Made to measure – people and things
Social Value UK’s MemEx 2023 was a tale of two halves. It was clear that everyone in the room cared about people and delivering tangible outcomes. It was also universally acknowledged that the industry is currently only good at measuring the social impact of things.
The day started with a rallying cry from Cllr Bev Craig, Leader at Manchester City Council, demonstrating the power of local government to deliver change when we mandate social value within contracts.
Cllr Craig spoke of the brokerage system they have in place within Greater Manchester to help organisations deliver social impact, providing paid staff to help connect schools, community groups and organisations and taking the pressure off overstretched services.
Many of the speakers focused on the social impact surrounding delivering skills and training, noting that ‘not all work is good, but good work leads to better lives’.
Often, jobs, schools, workshops and apprenticeships are things we can measure. The next step for the industry will be focusing on the stories and outcomes of the people who step into these new roles. We must ensure we are incrementally improving people’s lives, rather than simply shifting values from one box to another.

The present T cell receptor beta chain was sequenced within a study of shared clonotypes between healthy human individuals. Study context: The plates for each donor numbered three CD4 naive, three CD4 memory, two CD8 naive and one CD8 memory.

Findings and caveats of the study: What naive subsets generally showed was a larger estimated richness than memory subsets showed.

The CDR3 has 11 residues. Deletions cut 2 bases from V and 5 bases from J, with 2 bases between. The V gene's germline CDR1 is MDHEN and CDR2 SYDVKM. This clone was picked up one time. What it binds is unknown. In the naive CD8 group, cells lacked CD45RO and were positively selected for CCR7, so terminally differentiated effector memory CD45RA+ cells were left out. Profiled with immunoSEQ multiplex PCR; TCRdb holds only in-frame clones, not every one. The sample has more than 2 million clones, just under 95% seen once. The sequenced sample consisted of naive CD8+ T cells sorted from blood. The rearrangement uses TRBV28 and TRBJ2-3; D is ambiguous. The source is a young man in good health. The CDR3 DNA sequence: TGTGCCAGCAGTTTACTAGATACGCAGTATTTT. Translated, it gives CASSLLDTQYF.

Meeting Place Managing Director, Nikki Davies also challenged the current value-centric approach. To deliver meaningful impact we must get under the skin of a place and look at what communities actually need. Only when we give all members of a community the power to influence their local environment will we see good things being built.
Conversations in the afternoon turned to data and ‘measuring for improvement and understanding, rather than simply for measurement’s sake’. With so many practitioners in the room there was bound to be multiple approaches to how we should gather and record information and, ultimately, what we should do with it.
The key takeaway for us was that gathering data is better than not gathering data, but it shouldn’t be something we obsess over and become overly prescriptive with.
Knowing your population deeply, having clear priorities and corroborating your approach with data were all demonstrated as ways of moving forward and doing better. This allows social impact to become a decision-making tool rather than a number on a page that aims to impress people.
We should be open and honest with communities about why we are asking them specific questions. We should also have the courage to report on the negatives and use them to grow, adapt and change.
The main reflections from MemEx should be ones of positivity. There was passion in the room, and it was evident from the debates, conversations and case studies shared. Aspiration was not shied away from, and it was clear that delegates felt it was better to have tried and failed than not pursued a better approach.
The industry is turning away from imposing things upon a place, and instead working with people to determine what will have the greatest long-term impact.